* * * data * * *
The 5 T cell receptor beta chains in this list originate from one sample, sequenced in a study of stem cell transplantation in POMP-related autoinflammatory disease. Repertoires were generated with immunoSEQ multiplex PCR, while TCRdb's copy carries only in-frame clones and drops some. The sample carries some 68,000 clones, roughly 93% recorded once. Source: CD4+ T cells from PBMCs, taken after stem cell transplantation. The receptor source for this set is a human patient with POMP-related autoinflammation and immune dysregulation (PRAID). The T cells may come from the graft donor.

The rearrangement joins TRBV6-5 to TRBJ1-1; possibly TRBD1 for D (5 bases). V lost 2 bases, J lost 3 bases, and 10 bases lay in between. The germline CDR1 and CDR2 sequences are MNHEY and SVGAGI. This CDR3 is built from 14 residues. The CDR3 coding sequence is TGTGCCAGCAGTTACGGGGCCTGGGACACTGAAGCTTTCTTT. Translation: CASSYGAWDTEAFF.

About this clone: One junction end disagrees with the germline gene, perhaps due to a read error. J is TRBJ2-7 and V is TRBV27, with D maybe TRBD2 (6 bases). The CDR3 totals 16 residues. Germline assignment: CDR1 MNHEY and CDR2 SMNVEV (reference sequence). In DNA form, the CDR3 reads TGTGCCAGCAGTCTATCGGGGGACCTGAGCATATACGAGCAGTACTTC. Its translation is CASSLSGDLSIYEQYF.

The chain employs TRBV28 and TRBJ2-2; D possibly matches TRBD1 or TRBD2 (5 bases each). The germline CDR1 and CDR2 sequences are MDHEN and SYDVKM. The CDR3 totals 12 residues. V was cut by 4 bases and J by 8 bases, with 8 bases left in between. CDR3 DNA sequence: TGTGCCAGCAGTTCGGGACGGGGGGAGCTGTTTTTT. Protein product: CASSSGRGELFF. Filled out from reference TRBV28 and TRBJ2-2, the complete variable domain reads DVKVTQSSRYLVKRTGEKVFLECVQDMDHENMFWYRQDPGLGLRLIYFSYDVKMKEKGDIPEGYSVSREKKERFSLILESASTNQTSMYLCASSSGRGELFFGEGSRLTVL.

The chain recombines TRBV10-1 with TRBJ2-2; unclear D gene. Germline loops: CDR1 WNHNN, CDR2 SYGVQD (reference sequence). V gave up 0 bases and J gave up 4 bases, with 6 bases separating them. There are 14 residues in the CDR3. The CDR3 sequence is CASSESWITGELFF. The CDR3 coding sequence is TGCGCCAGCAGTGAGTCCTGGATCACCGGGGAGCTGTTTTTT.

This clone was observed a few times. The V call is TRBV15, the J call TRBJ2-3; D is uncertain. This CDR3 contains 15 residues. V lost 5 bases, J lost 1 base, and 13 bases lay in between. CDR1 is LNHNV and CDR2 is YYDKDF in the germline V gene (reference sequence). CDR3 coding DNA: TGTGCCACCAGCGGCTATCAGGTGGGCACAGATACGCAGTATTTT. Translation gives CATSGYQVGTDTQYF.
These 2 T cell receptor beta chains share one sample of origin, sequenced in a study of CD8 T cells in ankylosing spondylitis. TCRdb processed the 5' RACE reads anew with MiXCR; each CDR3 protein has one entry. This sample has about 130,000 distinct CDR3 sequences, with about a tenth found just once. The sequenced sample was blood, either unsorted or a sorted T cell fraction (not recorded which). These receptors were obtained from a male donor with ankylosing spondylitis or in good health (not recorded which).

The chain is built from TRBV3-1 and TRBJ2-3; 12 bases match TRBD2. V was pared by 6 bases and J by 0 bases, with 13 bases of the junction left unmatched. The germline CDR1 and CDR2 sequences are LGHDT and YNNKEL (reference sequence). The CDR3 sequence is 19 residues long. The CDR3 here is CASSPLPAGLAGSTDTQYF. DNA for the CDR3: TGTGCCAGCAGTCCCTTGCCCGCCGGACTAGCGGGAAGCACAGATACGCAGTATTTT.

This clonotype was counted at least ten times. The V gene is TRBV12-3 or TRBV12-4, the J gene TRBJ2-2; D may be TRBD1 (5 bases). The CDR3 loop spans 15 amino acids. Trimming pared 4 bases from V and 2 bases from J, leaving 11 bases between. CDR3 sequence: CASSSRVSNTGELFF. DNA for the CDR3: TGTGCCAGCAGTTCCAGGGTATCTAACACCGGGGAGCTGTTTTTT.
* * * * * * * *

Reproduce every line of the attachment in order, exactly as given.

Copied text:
The 5 T cell receptor beta chains in this list originate from one sample, sequenced in a study of stem cell transplantation in POMP-related autoinflammatory disease. Repertoires were generated with immunoSEQ multiplex PCR, while TCRdb's copy carries only in-frame clones and drops some. The sample carries some 68,000 clones, roughly 93% recorded once. Source: CD4+ T cells from PBMCs, taken after stem cell transplantation. The receptor source for this set is a human patient with POMP-related autoinflammation and immune dysregulation (PRAID). The T cells may come from the graft donor.

The rearrangement joins TRBV6-5 to TRBJ1-1; possibly TRBD1 for D (5 bases). V lost 2 bases, J lost 3 bases, and 10 bases lay in between. The germline CDR1 and CDR2 sequences are MNHEY and SVGAGI. This CDR3 is built from 14 residues. The CDR3 coding sequence is TGTGCCAGCAGTTACGGGGCCTGGGACACTGAAGCTTTCTTT. Translation: CASSYGAWDTEAFF.

About this clone: One junction end disagrees with the germline gene, perhaps due to a read error. J is TRBJ2-7 and V is TRBV27, with D maybe TRBD2 (6 bases). The CDR3 totals 16 residues. Germline assignment: CDR1 MNHEY and CDR2 SMNVEV (reference sequence). In DNA form, the CDR3 reads TGTGCCAGCAGTCTATCGGGGGACCTGAGCATATACGAGCAGTACTTC. Its translation is CASSLSGDLSIYEQYF.

The chain employs TRBV28 and TRBJ2-2; D possibly matches TRBD1 or TRBD2 (5 bases each). The germline CDR1 and CDR2 sequences are MDHEN and SYDVKM. The CDR3 totals 12 residues. V was cut by 4 bases and J by 8 bases, with 8 bases left in between. CDR3 DNA sequence: TGTGCCAGCAGTTCGGGACGGGGGGAGCTGTTTTTT. Protein product: CASSSGRGELFF. Filled out from reference TRBV28 and TRBJ2-2, the complete variable domain reads DVKVTQSSRYLVKRTGEKVFLECVQDMDHENMFWYRQDPGLGLRLIYFSYDVKMKEKGDIPEGYSVSREKKERFSLILESASTNQTSMYLCASSSGRGELFFGEGSRLTVL.

The chain recombines TRBV10-1 with TRBJ2-2; unclear D gene. Germline loops: CDR1 WNHNN, CDR2 SYGVQD (reference sequence). V gave up 0 bases and J gave up 4 bases, with 6 bases separating them. There are 14 residues in the CDR3. The CDR3 sequence is CASSESWITGELFF. The CDR3 coding sequence is TGCGCCAGCAGTGAGTCCTGGATCACCGGGGAGCTGTTTTTT.

This clone was observed a few times. The V call is TRBV15, the J call TRBJ2-3; D is uncertain. This CDR3 contains 15 residues. V lost 5 bases, J lost 1 base, and 13 bases lay in between. CDR1 is LNHNV and CDR2 is YYDKDF in the germline V gene (reference sequence). CDR3 coding DNA: TGTGCCACCAGCGGCTATCAGGTGGGCACAGATACGCAGTATTTT. Translation gives CATSGYQVGTDTQYF.
These 2 T cell receptor beta chains share one sample of origin, sequenced in a study of CD8 T cells in ankylosing spondylitis. TCRdb processed the 5' RACE reads anew with MiXCR; each CDR3 protein has one entry. This sample has about 130,000 distinct CDR3 sequences, with about a tenth found just once. The sequenced sample was blood, either unsorted or a sorted T cell fraction (not recorded which). These receptors were obtained from a male donor with ankylosing spondylitis or in good health (not recorded which).

The chain is built from TRBV3-1 and TRBJ2-3; 12 bases match TRBD2. V was pared by 6 bases and J by 0 bases, with 13 bases of the junction left unmatched. The germline CDR1 and CDR2 sequences are LGHDT and YNNKEL (reference sequence). The CDR3 sequence is 19 residues long. The CDR3 here is CASSPLPAGLAGSTDTQYF. DNA for the CDR3: TGTGCCAGCAGTCCCTTGCCCGCCGGACTAGCGGGAAGCACAGATACGCAGTATTTT.

This clonotype was counted at least ten times. The V gene is TRBV12-3 or TRBV12-4, the J gene TRBJ2-2; D may be TRBD1 (5 bases). The CDR3 loop spans 15 amino acids. Trimming pared 4 bases from V and 2 bases from J, leaving 11 bases between. CDR3 sequence: CASSSRVSNTGELFF. DNA for the CDR3: TGTGCCAGCAGTTCCAGGGTATCTAACACCGGGGAGCTGTTTTTT.